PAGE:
A Heritage Haven for Solo Female Travellers: Haveli Hauz Khas, Delhi

India’s capital is renowned for its bustling markets, colonial and Mughal architecture and the culture shock it gives travellers who fly into Delhi as their first stop in a trip around India. Rachael Lindsay, travelling alone, hopped on a flight to Delhi to check out a heritage hotel there, the Haveli Hauz Khas…

As a woman travelling solo, I think it is fair to say that I was a little nervous about Delhi. Tales of travellers being scammed filled my mind as I took the flight over. But, as contradictions are what India is all about, I was also excited about discovering some ancient sites and learning more about the art-filled guesthouse I would be staying at, the Haveli Hauz Khas.

This little guesthouse, with only five rooms, is owned by an ex-army officer and his wife, and run day-to-day by their very helpful and knowledgeable son. It is based in Hauz Khas, a creative area of South Delhi full of designer boutiques and trendy restaurants along its tiny cobbled streets. This area is much calmer and quieter than the infamously bustling Old Delhi or the traveller-haunt of Pahaganj. And thus, a nicer way to ease into the madness and mayhem of India.

I touch down in the capital and feel immediately reassured when I see my driver waiting for me and we chat about India for the entire half-hour journey to the hotel. Although it might seem like a small thing, a bad taxi experience can make for an awful first impression of India and as I arrive late in the evening, I feel both safe and informed with a ride arranged by the hotel.

After several hours of travel, I sleep like a baby in my huge bed in my ‘Hampi’ room. The design and decor of each room is inspired by a different place in India, and, for my room, the inspiration is the Hampi caves in Karnataka, a UNESCO site which was once the capital of the Vijayanagar empire. Other options are the stunning Banni room, based on the Banni handicraft region in Gujarat, with vibrant oranges and pinks, or the Neem room, based on the flowering trees of India, with stunning views onto the greenery below.

With soft blues, pretty Indian embroidery and a huge bathroom with walk-in shower and marble fittings, I feel very pampered in the Hampi room. I am immediately drawn to the black and white photographs on my wall, all of which were taken by the owners and feature different beauty spots throughout India. The art and photography continues into the living space, filled with antiques, wall hangings and rather fascinating lamp holders. 

When I wake, I am treated to a lavish breakfast of fresh mango and papaya, fruit juice, tea and stuffed parathas. A traditional Indian breakfast or snack food, parathas are a sort of savoury pancake stuffed with potato, and are usually eaten with yoghurt and spicy lime pickle. I indulge in three before heading out into the capital, and they are all hot, crispy and delicious.

As it is only a short metro ride from the guesthouse, I spend the morning exploring the splendour of Qutub Minar with its tallest minaret in the world made from bricks. It is renowned as one of the masterpieces of Indo-Muslim art and is the perfect compliment to my heritage hotel experience. The afternoon is devoted to Humayun’s Tomb with its Persian artistry and symmetrical gardens.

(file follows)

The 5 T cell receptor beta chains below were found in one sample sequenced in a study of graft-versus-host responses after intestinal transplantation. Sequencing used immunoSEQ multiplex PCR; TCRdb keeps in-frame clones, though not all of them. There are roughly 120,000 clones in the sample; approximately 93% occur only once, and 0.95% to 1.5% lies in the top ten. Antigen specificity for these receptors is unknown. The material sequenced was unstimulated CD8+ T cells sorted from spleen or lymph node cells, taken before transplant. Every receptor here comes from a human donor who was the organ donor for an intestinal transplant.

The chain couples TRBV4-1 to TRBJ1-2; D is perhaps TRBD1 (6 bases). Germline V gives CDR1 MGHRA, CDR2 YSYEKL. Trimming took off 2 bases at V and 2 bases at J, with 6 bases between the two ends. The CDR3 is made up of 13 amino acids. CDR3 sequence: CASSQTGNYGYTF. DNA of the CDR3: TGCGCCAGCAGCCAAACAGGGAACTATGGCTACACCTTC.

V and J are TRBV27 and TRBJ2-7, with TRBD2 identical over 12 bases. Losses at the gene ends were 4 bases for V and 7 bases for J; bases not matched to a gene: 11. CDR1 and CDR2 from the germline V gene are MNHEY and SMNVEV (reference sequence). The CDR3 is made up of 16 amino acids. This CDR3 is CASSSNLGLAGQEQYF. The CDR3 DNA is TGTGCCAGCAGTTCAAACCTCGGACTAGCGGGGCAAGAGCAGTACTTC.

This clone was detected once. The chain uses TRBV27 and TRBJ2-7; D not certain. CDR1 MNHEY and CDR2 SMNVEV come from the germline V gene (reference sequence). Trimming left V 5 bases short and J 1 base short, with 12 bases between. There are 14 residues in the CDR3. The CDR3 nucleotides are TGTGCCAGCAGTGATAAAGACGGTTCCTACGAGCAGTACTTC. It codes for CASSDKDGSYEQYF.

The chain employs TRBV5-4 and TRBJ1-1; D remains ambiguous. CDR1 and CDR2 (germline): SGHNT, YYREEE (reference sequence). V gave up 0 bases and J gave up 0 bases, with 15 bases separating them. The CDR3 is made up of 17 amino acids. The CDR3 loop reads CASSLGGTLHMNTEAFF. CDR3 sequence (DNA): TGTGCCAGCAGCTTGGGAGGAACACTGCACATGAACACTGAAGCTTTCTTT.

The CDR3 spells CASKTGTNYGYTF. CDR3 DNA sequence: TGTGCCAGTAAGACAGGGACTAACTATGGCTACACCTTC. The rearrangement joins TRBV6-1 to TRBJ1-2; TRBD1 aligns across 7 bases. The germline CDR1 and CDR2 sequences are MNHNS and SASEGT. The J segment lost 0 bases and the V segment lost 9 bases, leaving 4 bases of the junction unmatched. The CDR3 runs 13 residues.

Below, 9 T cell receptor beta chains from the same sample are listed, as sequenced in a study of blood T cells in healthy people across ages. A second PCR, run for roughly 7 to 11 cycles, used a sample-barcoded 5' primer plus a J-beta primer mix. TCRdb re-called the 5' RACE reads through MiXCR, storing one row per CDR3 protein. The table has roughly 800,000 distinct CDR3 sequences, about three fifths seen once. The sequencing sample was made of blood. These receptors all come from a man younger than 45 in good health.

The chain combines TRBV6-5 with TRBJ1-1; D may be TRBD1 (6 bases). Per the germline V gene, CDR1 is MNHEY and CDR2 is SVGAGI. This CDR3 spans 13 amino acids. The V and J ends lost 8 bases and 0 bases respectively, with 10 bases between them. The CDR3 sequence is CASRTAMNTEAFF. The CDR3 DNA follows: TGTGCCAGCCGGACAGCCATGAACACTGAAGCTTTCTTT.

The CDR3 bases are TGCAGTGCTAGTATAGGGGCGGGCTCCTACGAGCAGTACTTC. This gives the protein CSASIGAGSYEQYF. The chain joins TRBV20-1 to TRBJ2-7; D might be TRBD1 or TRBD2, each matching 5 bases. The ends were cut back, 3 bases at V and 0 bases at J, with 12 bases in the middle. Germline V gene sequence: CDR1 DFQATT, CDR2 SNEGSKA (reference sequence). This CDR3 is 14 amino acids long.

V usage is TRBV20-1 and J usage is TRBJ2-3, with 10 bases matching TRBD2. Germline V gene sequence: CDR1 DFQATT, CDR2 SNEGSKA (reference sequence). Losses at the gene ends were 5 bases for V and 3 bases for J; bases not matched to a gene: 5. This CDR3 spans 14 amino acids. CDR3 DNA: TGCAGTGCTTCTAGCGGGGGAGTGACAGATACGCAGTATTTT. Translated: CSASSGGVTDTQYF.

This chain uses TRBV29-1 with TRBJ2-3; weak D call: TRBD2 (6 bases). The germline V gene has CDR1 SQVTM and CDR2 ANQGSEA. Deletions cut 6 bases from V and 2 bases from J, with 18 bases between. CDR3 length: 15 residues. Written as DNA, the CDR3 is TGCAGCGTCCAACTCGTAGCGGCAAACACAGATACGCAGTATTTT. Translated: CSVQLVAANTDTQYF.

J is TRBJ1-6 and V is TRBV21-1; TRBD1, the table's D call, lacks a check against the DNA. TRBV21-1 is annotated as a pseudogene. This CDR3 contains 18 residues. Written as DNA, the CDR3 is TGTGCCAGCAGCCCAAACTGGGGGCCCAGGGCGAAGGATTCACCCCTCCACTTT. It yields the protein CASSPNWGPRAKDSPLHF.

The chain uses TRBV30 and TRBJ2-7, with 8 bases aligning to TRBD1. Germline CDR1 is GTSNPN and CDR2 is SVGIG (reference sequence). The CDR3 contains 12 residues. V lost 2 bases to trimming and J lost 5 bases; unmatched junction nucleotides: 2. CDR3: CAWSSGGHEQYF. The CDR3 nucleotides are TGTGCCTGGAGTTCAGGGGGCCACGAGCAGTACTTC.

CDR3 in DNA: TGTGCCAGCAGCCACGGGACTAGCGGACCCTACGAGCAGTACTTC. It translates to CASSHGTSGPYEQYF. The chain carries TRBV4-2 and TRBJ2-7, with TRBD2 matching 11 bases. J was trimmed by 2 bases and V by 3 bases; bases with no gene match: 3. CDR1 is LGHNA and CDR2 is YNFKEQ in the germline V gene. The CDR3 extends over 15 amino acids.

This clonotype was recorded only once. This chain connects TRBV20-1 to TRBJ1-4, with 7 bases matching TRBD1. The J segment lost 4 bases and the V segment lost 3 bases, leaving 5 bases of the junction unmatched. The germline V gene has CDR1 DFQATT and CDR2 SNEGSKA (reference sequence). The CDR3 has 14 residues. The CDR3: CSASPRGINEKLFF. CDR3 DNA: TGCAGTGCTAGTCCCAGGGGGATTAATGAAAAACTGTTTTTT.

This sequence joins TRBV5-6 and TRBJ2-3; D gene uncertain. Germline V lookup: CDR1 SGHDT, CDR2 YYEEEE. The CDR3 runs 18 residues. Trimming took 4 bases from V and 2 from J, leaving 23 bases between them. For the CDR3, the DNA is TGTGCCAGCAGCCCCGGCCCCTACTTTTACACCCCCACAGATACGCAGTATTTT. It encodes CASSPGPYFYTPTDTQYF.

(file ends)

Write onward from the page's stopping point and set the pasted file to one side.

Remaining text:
A long day of sightseeing leaves me hungry, but luckily the hotel is in Hauz Khas, where fantastic food options abound. I opt for Hauz Khas Social and enjoy spicy lentil curry with naan overlooking the Deer Park lake. The next morning I get on with some work at the Kunzum Travel Cafe which has a great policy of donation-payment for unlimited coffee and snacks. The Hauz Khas complex itself is more than worth a stroll, with its medieval madrassa, tombs, mosque and giant lake. It is also a great place to go for a jog – although the heat meant this was out of the question for me!

Back at the guesthouse, I discover that the owners have written several books and are working on a new one, focussed on the diverse architectural styles of India. I flick through the stunning colour photos of each book, and spot various objets d’art and photos which appear around the hotel too. The family’s enthusiasm for Indian heritage and history is infectious and it really whets my appetite for the weeks of travel throughout India I have ahead.

I would recommend Hauz Khas as one of the safest and most hassle-free areas of the city for solo female travellers and families, and the Haveli Hauz Khas as the ideal haven of comfort and peace in this area. The staff are incredibly polite and helpful, and are there at the beck and call of guests, something which can be difficult to find in India. Yet the hospitality is not intrusive and feels a world away from the hassle and intensity you can find in some Delhi streets. You can of course grab the metro to launch into this side of Delhi if you so wish, then be back in time for tea and a nap at the guesthouse.

Safety and comfort are not traded in for authenticity, however, as this guesthouse has all the charm of a family home along with with art, history and heritage finds gathered from all over India. It is the very best way to start your travels in India; you get lots and lots of culture, without so much of the shock.

Rooms at the Haveli Hauz Khas start at £49 per room per night on single occupancy. For more information visit: havelihauzkhas.com.

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